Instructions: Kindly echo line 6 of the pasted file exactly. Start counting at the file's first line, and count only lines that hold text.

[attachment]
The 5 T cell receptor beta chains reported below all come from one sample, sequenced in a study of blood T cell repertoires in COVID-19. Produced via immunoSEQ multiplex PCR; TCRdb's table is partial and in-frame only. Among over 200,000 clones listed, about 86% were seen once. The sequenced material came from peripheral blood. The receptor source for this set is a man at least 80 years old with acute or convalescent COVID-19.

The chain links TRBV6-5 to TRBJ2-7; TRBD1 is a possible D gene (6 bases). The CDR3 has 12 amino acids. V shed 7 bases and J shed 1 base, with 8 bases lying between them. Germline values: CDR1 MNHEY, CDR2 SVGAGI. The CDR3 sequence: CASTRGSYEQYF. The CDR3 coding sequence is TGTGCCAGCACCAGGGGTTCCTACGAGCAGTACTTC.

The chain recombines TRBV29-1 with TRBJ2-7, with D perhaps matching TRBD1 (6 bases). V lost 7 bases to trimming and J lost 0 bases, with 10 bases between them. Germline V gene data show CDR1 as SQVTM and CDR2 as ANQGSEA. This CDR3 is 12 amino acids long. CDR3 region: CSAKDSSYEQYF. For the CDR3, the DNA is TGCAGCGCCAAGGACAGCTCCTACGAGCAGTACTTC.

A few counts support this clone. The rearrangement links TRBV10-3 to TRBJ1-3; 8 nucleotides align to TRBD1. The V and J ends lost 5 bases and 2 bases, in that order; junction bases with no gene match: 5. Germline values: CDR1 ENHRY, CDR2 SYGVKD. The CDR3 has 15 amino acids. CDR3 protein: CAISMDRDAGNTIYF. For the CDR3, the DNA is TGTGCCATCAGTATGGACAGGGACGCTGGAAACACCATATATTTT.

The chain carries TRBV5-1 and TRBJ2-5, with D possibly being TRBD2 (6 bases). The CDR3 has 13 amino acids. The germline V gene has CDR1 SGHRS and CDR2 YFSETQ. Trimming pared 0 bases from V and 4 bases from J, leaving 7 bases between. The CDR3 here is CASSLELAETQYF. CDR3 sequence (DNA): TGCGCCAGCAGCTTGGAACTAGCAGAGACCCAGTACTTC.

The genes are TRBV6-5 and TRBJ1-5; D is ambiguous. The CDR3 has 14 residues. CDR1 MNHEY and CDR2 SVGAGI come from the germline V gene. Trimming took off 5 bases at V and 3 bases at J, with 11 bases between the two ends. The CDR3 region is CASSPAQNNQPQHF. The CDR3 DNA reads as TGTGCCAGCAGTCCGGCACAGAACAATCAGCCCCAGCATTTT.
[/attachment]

The genes are TRBV6-5 and TRBJ1-5; D is ambiguous. The CDR3 has 14 residues. CDR1 MNHEY and CDR2 SVGAGI come from the germline V gene. Trimming took off 5 bases at V and 3 bases at J, with 11 bases between the two ends. The CDR3 region is CASSPAQNNQPQHF. The CDR3 DNA reads as TGTGCCAGCAGTCCGGCACAGAACAATCAGCCCCAGCATTTT.